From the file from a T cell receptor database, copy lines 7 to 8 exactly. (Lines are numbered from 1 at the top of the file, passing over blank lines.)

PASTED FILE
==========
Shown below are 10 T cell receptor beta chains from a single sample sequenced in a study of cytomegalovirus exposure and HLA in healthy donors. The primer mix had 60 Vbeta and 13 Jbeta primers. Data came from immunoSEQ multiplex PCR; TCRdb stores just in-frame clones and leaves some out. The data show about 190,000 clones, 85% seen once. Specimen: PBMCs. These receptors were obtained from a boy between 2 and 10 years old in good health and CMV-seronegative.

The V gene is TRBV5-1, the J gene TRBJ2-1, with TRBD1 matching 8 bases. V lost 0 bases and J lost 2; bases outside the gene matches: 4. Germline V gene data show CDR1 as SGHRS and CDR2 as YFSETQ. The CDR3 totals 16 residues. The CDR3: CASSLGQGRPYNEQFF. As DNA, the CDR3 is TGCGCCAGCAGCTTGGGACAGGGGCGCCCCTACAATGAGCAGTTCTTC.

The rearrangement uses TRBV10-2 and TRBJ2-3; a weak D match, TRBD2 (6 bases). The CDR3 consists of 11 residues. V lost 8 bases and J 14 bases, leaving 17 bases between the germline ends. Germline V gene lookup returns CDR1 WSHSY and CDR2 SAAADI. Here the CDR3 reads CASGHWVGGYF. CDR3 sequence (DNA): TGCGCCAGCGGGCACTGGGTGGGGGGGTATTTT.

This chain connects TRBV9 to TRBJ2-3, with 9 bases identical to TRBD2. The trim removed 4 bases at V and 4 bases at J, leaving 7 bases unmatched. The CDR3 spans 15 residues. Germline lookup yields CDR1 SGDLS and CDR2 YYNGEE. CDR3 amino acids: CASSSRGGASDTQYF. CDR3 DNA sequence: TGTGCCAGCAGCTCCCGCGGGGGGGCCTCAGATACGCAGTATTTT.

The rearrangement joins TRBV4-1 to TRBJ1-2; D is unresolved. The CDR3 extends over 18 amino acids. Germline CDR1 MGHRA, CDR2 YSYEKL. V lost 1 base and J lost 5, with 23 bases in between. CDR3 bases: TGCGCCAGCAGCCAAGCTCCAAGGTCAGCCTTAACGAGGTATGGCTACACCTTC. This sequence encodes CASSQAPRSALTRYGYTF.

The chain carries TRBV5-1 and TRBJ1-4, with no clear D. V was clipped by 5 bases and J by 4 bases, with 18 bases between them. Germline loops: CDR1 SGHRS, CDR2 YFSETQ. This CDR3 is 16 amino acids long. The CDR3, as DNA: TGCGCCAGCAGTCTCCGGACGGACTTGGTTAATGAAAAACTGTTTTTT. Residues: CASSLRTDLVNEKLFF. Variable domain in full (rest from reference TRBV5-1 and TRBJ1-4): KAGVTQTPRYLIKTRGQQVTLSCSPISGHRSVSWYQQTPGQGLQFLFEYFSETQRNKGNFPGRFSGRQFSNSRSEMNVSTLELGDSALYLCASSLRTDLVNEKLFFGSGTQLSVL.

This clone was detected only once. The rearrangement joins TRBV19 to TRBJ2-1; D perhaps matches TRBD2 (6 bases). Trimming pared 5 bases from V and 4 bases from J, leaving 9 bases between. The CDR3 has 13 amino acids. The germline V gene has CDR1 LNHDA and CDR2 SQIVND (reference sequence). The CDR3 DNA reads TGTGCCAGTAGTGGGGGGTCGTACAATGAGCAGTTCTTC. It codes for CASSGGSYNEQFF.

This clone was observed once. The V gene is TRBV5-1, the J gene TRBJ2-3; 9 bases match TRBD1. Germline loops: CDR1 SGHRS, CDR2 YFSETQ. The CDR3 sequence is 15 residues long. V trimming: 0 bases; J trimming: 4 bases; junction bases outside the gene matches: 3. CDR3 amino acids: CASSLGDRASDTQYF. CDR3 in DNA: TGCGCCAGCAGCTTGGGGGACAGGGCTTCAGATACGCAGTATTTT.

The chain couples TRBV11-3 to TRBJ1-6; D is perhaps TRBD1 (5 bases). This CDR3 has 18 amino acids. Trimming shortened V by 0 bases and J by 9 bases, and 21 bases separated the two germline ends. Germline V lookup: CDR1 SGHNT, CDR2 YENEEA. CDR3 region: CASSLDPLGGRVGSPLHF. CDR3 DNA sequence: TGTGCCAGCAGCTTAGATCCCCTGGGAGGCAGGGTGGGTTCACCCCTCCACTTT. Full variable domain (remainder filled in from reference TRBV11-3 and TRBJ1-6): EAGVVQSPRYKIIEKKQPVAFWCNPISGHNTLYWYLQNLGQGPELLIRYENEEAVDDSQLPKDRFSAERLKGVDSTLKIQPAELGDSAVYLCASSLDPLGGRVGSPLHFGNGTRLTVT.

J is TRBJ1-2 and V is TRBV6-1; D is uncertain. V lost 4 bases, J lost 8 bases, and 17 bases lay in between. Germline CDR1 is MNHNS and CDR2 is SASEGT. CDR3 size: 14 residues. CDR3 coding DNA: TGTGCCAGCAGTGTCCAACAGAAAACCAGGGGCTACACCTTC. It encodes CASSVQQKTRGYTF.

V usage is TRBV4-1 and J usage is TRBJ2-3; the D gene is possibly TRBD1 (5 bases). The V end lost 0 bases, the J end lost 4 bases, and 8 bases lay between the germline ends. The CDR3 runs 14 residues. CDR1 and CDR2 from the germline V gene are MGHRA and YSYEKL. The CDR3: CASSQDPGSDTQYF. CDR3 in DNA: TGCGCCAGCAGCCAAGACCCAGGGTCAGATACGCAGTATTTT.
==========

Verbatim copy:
This clone was detected only once. The rearrangement joins TRBV19 to TRBJ2-1; D perhaps matches TRBD2 (6 bases). Trimming pared 5 bases from V and 4 bases from J, leaving 9 bases between. The CDR3 has 13 amino acids. The germline V gene has CDR1 LNHDA and CDR2 SQIVND (reference sequence). The CDR3 DNA reads TGTGCCAGTAGTGGGGGGTCGTACAATGAGCAGTTCTTC. It codes for CASSGGSYNEQFF.

This clone was observed once. The V gene is TRBV5-1, the J gene TRBJ2-3; 9 bases match TRBD1. Germline loops: CDR1 SGHRS, CDR2 YFSETQ. The CDR3 sequence is 15 residues long. V trimming: 0 bases; J trimming: 4 bases; junction bases outside the gene matches: 3. CDR3 amino acids: CASSLGDRASDTQYF. CDR3 in DNA: TGCGCCAGCAGCTTGGGGGACAGGGCTTCAGATACGCAGTATTTT.